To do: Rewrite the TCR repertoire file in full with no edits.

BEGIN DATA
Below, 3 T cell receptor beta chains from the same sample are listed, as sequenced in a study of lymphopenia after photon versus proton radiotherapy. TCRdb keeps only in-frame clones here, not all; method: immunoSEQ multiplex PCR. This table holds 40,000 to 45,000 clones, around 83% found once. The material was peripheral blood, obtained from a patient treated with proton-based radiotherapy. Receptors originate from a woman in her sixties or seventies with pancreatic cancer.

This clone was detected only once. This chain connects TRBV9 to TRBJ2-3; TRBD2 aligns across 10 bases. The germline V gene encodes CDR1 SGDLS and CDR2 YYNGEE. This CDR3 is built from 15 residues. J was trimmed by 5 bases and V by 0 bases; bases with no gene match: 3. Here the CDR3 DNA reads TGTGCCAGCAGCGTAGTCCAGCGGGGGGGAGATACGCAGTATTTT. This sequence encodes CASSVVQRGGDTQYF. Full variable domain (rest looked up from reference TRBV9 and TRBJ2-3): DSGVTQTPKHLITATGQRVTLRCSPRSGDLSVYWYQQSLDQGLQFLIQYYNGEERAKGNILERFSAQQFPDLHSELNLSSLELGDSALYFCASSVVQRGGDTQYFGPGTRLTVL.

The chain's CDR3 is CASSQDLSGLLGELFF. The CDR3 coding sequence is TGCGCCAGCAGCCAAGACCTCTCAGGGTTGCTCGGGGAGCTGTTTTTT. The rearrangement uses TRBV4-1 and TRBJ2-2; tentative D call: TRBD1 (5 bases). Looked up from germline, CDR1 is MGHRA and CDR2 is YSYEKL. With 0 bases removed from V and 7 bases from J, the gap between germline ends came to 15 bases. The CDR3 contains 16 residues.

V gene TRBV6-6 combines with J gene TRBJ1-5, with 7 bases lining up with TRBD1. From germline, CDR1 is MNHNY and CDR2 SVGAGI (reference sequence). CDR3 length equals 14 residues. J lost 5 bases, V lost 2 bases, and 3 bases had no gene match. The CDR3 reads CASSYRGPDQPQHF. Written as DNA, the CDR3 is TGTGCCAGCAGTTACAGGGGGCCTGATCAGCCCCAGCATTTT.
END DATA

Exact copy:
Below, 3 T cell receptor beta chains from the same sample are listed, as sequenced in a study of lymphopenia after photon versus proton radiotherapy. TCRdb keeps only in-frame clones here, not all; method: immunoSEQ multiplex PCR. This table holds 40,000 to 45,000 clones, around 83% found once. The material was peripheral blood, obtained from a patient treated with proton-based radiotherapy. Receptors originate from a woman in her sixties or seventies with pancreatic cancer.

This clone was detected only once. This chain connects TRBV9 to TRBJ2-3; TRBD2 aligns across 10 bases. The germline V gene encodes CDR1 SGDLS and CDR2 YYNGEE. This CDR3 is built from 15 residues. J was trimmed by 5 bases and V by 0 bases; bases with no gene match: 3. Here the CDR3 DNA reads TGTGCCAGCAGCGTAGTCCAGCGGGGGGGAGATACGCAGTATTTT. This sequence encodes CASSVVQRGGDTQYF. Full variable domain (rest looked up from reference TRBV9 and TRBJ2-3): DSGVTQTPKHLITATGQRVTLRCSPRSGDLSVYWYQQSLDQGLQFLIQYYNGEERAKGNILERFSAQQFPDLHSELNLSSLELGDSALYFCASSVVQRGGDTQYFGPGTRLTVL.

The chain's CDR3 is CASSQDLSGLLGELFF. The CDR3 coding sequence is TGCGCCAGCAGCCAAGACCTCTCAGGGTTGCTCGGGGAGCTGTTTTTT. The rearrangement uses TRBV4-1 and TRBJ2-2; tentative D call: TRBD1 (5 bases). Looked up from germline, CDR1 is MGHRA and CDR2 is YSYEKL. With 0 bases removed from V and 7 bases from J, the gap between germline ends came to 15 bases. The CDR3 contains 16 residues.

V gene TRBV6-6 combines with J gene TRBJ1-5, with 7 bases lining up with TRBD1. From germline, CDR1 is MNHNY and CDR2 SVGAGI (reference sequence). CDR3 length equals 14 residues. J lost 5 bases, V lost 2 bases, and 3 bases had no gene match. The CDR3 reads CASSYRGPDQPQHF. Written as DNA, the CDR3 is TGTGCCAGCAGTTACAGGGGGCCTGATCAGCCCCAGCATTTT.